Toriyama.org Stolen!

Jan 10th 2001



Toriyama.org ... Stolen!?


Imagine for a moment that you had an enormous website, delighting thousands and thousands of surfers worldwide. Millions of hits per year, and yet you stand and shout to anyone who would listen, "I urge all of you to not visit". Is it some kind of crazy nightmare? Not if you're Brian Real, a staff member for Toriyama.org... or, more specifically, what used to be Toriyama.org.

Brian Real urges everyone who reads this not to visit the site he maintains, because Toriyama.org is no longer under his control. DomainSource.com, a domain selling and re-selling service, has purchased the website and converted it into a banner ad haven.

Until recently, when anyone wanted information about Akira Toriyama (creator of Dragon Ball, and artist and character designer for the Dragon Quest [Dragon Warrior in North America] video games) one simply turned to Toriyama.org for information. Of course, when a non-profit site becomes as large as Tori.org, it becomes difficult to pay for the incredible amount of bandwidth used by its visitors.

Earlier this year, Toriyama.org temporarily closed up shop and moved to a bigger network capable of managing the immense amount of traffic the website generates, and on May 9th, after several months of downtime, Steven Simmons posted a brief statement to alt.fan.dragonball: "toriyama.org is back, albeit in a slightly "lite" version. Come on by and say hello." and Toriyama.org silently returned to the Internet.

At that time, it appeared that Tori.org was here to stay. Unfortunately, after a scant few months online, Toriyama.org went down again without any apparent reason. Tori.org staffers went back to work trying to restore Tori.org's functionality once again.

Early last week, Toriyama.org staffers discovered the problem involved their Domain Registry Service and things began to look up for the troubled website. Unfortunately, instead of Toriyama and his works, visitors to the site now receive a barrage of banner ads, ranging from FirstName.com to GoTo.com. Instead of Dragon Ball Z CD information, visitors can shop for CD Players. Certainly something was amiss.

One anonymous source likened DomainSource.com to a vulture, perched on a nearby tree, waiting for the Toriyama.org Domain Registration to curl up and die. When it did, DomainSource.com swooped down, picked up the juicy domain and flew off.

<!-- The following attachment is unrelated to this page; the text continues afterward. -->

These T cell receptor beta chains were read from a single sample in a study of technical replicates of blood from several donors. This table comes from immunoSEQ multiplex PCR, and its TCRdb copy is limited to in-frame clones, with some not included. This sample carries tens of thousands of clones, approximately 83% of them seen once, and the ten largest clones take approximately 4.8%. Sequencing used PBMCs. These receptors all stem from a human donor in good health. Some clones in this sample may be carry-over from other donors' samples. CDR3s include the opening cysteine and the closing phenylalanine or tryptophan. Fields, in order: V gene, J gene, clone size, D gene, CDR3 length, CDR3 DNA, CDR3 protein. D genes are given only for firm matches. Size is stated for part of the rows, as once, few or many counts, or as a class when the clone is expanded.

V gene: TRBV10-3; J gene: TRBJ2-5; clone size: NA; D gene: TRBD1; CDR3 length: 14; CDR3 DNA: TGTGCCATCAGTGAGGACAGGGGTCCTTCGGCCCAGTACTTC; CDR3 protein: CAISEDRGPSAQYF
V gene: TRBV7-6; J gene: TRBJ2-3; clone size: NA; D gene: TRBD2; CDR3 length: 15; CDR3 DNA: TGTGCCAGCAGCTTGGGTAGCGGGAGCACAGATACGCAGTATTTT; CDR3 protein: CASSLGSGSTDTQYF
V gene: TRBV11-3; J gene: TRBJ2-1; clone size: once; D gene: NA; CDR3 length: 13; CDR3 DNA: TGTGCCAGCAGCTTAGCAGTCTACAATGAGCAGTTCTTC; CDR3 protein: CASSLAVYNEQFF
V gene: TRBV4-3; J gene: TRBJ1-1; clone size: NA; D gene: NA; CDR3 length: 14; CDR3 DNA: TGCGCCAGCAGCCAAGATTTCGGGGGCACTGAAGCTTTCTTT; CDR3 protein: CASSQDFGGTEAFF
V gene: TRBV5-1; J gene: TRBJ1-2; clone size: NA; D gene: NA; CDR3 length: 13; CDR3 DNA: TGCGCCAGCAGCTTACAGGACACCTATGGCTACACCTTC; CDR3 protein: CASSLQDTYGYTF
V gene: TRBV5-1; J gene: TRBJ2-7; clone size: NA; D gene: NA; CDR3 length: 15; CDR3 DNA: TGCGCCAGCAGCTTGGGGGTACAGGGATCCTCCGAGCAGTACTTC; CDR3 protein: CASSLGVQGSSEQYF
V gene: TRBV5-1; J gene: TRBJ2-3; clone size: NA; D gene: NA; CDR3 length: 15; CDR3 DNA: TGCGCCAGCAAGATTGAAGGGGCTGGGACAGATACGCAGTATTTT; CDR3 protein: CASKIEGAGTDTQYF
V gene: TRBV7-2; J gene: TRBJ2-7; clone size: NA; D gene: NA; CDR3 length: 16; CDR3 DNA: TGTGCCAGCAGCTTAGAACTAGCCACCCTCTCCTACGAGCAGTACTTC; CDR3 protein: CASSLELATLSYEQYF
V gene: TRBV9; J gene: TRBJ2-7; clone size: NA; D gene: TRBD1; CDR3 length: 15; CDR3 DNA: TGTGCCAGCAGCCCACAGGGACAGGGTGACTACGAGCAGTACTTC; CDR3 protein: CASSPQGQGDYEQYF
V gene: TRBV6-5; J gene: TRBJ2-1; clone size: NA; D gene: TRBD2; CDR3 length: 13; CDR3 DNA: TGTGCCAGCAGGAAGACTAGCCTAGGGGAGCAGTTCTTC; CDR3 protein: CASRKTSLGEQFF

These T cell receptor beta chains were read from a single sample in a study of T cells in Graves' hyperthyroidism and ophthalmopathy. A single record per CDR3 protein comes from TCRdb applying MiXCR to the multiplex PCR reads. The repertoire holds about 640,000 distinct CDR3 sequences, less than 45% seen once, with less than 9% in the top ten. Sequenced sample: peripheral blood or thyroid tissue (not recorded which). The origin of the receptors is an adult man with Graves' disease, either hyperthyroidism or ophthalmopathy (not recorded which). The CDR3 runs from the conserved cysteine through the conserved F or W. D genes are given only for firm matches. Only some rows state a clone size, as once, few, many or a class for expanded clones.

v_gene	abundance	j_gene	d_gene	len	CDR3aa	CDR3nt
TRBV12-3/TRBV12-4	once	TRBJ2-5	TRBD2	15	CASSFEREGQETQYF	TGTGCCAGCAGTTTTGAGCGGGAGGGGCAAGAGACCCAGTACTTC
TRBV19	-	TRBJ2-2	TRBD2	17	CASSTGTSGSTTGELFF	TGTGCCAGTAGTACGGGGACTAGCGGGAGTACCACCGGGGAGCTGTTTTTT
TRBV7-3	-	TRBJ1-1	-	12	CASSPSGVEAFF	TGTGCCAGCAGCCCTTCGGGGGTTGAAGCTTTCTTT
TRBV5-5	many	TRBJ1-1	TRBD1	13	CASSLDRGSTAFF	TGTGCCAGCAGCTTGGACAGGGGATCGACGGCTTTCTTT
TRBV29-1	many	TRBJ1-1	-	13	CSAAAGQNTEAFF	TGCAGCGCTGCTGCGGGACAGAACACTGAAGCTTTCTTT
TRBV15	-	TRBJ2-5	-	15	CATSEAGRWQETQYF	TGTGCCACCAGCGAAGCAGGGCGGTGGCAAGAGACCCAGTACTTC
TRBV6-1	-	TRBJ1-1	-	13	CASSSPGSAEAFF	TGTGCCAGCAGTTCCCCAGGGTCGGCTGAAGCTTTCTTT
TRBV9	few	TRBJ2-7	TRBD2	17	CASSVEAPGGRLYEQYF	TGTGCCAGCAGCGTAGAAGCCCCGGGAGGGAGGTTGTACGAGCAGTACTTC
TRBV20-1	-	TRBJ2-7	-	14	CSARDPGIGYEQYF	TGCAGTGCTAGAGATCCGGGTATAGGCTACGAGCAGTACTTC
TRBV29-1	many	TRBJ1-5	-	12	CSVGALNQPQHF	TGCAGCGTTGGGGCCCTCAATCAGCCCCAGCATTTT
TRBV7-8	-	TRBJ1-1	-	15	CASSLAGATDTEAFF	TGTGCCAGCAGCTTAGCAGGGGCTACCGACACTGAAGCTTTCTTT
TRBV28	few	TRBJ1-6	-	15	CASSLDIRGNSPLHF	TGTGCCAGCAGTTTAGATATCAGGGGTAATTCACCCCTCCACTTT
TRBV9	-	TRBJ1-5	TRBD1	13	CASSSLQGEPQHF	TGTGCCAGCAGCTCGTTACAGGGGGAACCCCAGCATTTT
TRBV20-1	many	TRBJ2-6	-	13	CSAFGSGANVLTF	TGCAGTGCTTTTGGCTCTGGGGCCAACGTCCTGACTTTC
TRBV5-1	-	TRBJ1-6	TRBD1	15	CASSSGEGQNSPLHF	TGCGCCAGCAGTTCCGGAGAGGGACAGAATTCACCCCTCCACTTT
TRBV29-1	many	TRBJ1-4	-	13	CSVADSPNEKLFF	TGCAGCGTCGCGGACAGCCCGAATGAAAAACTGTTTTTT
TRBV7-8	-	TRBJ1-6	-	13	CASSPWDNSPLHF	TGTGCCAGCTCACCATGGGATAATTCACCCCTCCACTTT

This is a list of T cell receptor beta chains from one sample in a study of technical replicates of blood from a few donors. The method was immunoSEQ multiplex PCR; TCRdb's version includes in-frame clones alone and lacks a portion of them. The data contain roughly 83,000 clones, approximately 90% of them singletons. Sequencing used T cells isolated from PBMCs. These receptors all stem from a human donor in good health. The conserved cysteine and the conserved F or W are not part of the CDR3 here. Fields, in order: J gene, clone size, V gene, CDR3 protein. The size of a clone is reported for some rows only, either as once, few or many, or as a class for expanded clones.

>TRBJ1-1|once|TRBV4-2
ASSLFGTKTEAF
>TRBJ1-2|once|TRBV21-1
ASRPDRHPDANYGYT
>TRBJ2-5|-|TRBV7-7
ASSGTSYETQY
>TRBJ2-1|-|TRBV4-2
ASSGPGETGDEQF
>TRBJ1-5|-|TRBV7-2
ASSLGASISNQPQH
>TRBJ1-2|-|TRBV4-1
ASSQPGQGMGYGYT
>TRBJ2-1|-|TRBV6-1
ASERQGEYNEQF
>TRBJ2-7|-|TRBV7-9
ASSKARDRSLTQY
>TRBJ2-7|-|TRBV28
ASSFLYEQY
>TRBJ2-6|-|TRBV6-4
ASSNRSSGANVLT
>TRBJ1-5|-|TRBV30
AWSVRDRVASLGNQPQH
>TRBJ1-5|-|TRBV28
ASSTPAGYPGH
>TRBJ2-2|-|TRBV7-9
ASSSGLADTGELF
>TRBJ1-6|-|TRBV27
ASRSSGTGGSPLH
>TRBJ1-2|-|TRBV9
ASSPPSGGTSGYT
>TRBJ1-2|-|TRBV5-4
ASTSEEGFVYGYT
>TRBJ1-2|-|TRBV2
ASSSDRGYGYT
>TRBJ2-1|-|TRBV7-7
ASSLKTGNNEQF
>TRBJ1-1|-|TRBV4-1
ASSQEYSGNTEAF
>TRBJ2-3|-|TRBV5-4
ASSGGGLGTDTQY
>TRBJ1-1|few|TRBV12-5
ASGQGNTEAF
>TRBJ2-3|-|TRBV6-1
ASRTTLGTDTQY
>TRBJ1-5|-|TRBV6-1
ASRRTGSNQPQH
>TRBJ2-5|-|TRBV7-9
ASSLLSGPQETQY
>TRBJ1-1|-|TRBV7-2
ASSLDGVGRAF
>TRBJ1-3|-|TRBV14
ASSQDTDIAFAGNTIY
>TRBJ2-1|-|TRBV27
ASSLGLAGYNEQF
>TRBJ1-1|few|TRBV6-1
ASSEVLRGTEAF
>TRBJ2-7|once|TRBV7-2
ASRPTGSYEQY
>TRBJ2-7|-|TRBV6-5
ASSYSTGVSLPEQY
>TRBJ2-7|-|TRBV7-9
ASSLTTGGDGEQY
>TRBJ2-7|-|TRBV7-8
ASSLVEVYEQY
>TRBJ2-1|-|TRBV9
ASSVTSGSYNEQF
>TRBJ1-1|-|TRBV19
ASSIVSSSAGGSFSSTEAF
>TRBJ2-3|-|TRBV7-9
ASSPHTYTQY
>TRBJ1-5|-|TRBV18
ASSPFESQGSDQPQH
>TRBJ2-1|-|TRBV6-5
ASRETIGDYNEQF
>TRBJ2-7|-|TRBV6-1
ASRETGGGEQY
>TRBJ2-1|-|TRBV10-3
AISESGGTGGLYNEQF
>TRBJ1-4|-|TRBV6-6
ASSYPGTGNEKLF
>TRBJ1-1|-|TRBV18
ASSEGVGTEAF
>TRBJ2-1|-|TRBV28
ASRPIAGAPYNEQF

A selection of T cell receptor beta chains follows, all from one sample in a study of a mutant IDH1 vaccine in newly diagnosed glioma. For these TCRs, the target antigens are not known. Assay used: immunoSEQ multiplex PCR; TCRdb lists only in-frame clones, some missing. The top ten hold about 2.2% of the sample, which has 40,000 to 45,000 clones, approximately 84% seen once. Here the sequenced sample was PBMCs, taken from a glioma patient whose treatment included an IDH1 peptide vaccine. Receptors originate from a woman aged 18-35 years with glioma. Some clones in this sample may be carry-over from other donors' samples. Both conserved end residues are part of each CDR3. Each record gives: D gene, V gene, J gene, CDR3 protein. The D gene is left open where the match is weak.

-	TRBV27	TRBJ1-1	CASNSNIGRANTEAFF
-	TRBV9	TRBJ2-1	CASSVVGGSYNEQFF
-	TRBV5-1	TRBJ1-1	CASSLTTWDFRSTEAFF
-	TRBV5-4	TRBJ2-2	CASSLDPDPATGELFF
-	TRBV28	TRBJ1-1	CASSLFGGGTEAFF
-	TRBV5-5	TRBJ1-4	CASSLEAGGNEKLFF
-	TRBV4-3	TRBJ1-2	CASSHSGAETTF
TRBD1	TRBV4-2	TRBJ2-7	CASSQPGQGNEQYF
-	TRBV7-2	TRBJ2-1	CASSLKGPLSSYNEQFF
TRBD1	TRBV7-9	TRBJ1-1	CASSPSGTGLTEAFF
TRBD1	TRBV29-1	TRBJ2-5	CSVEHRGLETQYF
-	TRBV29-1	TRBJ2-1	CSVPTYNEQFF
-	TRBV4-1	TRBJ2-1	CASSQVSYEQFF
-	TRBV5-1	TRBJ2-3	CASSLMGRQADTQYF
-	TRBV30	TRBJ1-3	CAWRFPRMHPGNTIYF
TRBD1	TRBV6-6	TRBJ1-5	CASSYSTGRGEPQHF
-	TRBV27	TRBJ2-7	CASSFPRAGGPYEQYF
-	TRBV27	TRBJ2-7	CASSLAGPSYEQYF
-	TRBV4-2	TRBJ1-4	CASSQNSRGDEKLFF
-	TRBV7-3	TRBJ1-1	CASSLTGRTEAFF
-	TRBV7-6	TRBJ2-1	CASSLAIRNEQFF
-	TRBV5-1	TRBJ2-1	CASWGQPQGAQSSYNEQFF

Brian Real quickly contacted DomainSource.com to try to regain the domain, and Domain Source's Andrew Sievright responded.

Although Toriyama.org is a nonprofit organization, Sievright's company planned to earn money via the domain name, as evidenced by the enormous number of banner ads now populating the website.

"We have some costs accrued so far with the name and planned developement [sic]. They aren't alot [sic], however, we would like to be compensated." stated Andrew Sievright. "We have at least $375.00 in costs associated with this domain at this point. This is a fraction of what the name is worth to us."

At least one Toriyama.org staff member has decreed the offer of $375 for the return of the domain as extortion. Domain Source appears unwavering in their offer, however. Currently Toriyama.org staffers have not publicly announced what plans, if any, they have to recover their domain.

However, is Domain Source "on-the-level"? A WHOIS lookup via Network Solutions website returned the following information about the current registrant of Toriyama.org:
Registrant:
asdadsalkj
33jdshdsj
aksjhdsadj, CT 06119
US
(PH) 8605234041


All domains must be registered through a Domain Registration Service. This includes the person who registered the domain name, as well as the administrative, technical, and billing contacts. All of this information is publicly available for any .com, .org, .net, and .edu website.

From the information provided at NSI and elsewhere, it becomes clear that Domain Source used Registrars.com to purchase their domain. Registrars.com's Registration Agreement includes the following statement: "You acknowledge that: (a) willfully providing inaccurate or unreliable information; ... Shall constitute a material breach of this Agreement..."

Domainsource.com's innapropriate use of a .org domain name as well as the false information they supplied to Registrars.com provides the legitimate owners of Toriyama.org with some legal amunition should they decide to pursue an arbitration suit. However, at press time, Toriyama.org has not announced what methods, if any, they will take in order to recover their domain name. Until then, Brian Real has a message for our readers:

To all who are reading this, I thank you for your concern. During the time that this con man has the domain I urge all of you to not visit the site. For those who insist on e-mailing this person you can go to www.domainsource.com directly to contact them. I'm in no way directly suggesting that anyone e-mail this person to blatantly mock him for failing so miserably in his extortion, though ¬_¬. Expect toriyama.org's content to be back up soon, with or without the domain.

Anime News Network will continue to follow this story as it develops.

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